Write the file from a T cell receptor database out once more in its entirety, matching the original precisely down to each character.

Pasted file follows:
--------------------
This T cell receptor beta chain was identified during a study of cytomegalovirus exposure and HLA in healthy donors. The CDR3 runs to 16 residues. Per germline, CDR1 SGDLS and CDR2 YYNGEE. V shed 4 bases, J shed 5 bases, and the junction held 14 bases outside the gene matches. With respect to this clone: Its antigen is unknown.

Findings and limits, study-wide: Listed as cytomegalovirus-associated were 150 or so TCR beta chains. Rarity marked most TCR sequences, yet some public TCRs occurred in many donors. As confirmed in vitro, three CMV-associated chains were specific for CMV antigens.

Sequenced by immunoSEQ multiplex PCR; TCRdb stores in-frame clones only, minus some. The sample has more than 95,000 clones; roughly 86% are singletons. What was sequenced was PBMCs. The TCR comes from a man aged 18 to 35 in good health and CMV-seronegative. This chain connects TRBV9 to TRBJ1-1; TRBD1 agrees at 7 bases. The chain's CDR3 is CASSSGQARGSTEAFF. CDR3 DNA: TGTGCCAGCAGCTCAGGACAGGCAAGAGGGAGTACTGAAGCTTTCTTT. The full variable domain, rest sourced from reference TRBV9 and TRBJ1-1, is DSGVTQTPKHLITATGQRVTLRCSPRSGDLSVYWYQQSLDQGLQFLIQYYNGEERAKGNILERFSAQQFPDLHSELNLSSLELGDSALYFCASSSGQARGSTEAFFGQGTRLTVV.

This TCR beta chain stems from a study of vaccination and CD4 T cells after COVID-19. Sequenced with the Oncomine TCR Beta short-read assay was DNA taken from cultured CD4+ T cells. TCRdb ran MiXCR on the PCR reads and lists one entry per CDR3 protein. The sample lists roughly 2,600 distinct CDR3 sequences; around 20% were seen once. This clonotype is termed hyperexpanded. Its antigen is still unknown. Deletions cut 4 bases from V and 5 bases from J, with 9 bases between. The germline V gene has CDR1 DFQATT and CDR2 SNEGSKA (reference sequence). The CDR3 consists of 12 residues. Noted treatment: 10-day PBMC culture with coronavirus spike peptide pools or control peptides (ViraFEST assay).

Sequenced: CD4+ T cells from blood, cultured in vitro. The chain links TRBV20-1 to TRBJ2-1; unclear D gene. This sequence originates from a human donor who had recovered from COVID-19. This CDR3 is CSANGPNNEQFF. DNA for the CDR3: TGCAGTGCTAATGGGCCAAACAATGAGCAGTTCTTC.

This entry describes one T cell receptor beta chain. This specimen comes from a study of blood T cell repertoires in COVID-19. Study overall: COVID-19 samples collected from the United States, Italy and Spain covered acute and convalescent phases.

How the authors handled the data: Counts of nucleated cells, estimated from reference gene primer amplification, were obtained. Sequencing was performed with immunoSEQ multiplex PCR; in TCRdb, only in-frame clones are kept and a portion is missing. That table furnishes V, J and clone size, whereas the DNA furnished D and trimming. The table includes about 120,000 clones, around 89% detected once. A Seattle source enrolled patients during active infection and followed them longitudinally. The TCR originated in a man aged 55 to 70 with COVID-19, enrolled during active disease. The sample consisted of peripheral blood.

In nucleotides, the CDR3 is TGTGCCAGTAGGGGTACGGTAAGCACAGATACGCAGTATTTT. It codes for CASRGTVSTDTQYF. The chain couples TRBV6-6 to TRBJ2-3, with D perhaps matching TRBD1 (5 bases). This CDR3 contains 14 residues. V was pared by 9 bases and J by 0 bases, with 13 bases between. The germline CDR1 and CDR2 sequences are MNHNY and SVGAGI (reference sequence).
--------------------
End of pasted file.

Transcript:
This T cell receptor beta chain was identified during a study of cytomegalovirus exposure and HLA in healthy donors. The CDR3 runs to 16 residues. Per germline, CDR1 SGDLS and CDR2 YYNGEE. V shed 4 bases, J shed 5 bases, and the junction held 14 bases outside the gene matches. With respect to this clone: Its antigen is unknown.

Findings and limits, study-wide: Listed as cytomegalovirus-associated were 150 or so TCR beta chains. Rarity marked most TCR sequences, yet some public TCRs occurred in many donors. As confirmed in vitro, three CMV-associated chains were specific for CMV antigens.

Sequenced by immunoSEQ multiplex PCR; TCRdb stores in-frame clones only, minus some. The sample has more than 95,000 clones; roughly 86% are singletons. What was sequenced was PBMCs. The TCR comes from a man aged 18 to 35 in good health and CMV-seronegative. This chain connects TRBV9 to TRBJ1-1; TRBD1 agrees at 7 bases. The chain's CDR3 is CASSSGQARGSTEAFF. CDR3 DNA: TGTGCCAGCAGCTCAGGACAGGCAAGAGGGAGTACTGAAGCTTTCTTT. The full variable domain, rest sourced from reference TRBV9 and TRBJ1-1, is DSGVTQTPKHLITATGQRVTLRCSPRSGDLSVYWYQQSLDQGLQFLIQYYNGEERAKGNILERFSAQQFPDLHSELNLSSLELGDSALYFCASSSGQARGSTEAFFGQGTRLTVV.

This TCR beta chain stems from a study of vaccination and CD4 T cells after COVID-19. Sequenced with the Oncomine TCR Beta short-read assay was DNA taken from cultured CD4+ T cells. TCRdb ran MiXCR on the PCR reads and lists one entry per CDR3 protein. The sample lists roughly 2,600 distinct CDR3 sequences; around 20% were seen once. This clonotype is termed hyperexpanded. Its antigen is still unknown. Deletions cut 4 bases from V and 5 bases from J, with 9 bases between. The germline V gene has CDR1 DFQATT and CDR2 SNEGSKA (reference sequence). The CDR3 consists of 12 residues. Noted treatment: 10-day PBMC culture with coronavirus spike peptide pools or control peptides (ViraFEST assay).

Sequenced: CD4+ T cells from blood, cultured in vitro. The chain links TRBV20-1 to TRBJ2-1; unclear D gene. This sequence originates from a human donor who had recovered from COVID-19. This CDR3 is CSANGPNNEQFF. DNA for the CDR3: TGCAGTGCTAATGGGCCAAACAATGAGCAGTTCTTC.

This entry describes one T cell receptor beta chain. This specimen comes from a study of blood T cell repertoires in COVID-19. Study overall: COVID-19 samples collected from the United States, Italy and Spain covered acute and convalescent phases.

How the authors handled the data: Counts of nucleated cells, estimated from reference gene primer amplification, were obtained. Sequencing was performed with immunoSEQ multiplex PCR; in TCRdb, only in-frame clones are kept and a portion is missing. That table furnishes V, J and clone size, whereas the DNA furnished D and trimming. The table includes about 120,000 clones, around 89% detected once. A Seattle source enrolled patients during active infection and followed them longitudinally. The TCR originated in a man aged 55 to 70 with COVID-19, enrolled during active disease. The sample consisted of peripheral blood.

In nucleotides, the CDR3 is TGTGCCAGTAGGGGTACGGTAAGCACAGATACGCAGTATTTT. It codes for CASRGTVSTDTQYF. The chain couples TRBV6-6 to TRBJ2-3, with D perhaps matching TRBD1 (5 bases). This CDR3 contains 14 residues. V was pared by 9 bases and J by 0 bases, with 13 bases between. The germline CDR1 and CDR2 sequences are MNHNY and SVGAGI (reference sequence).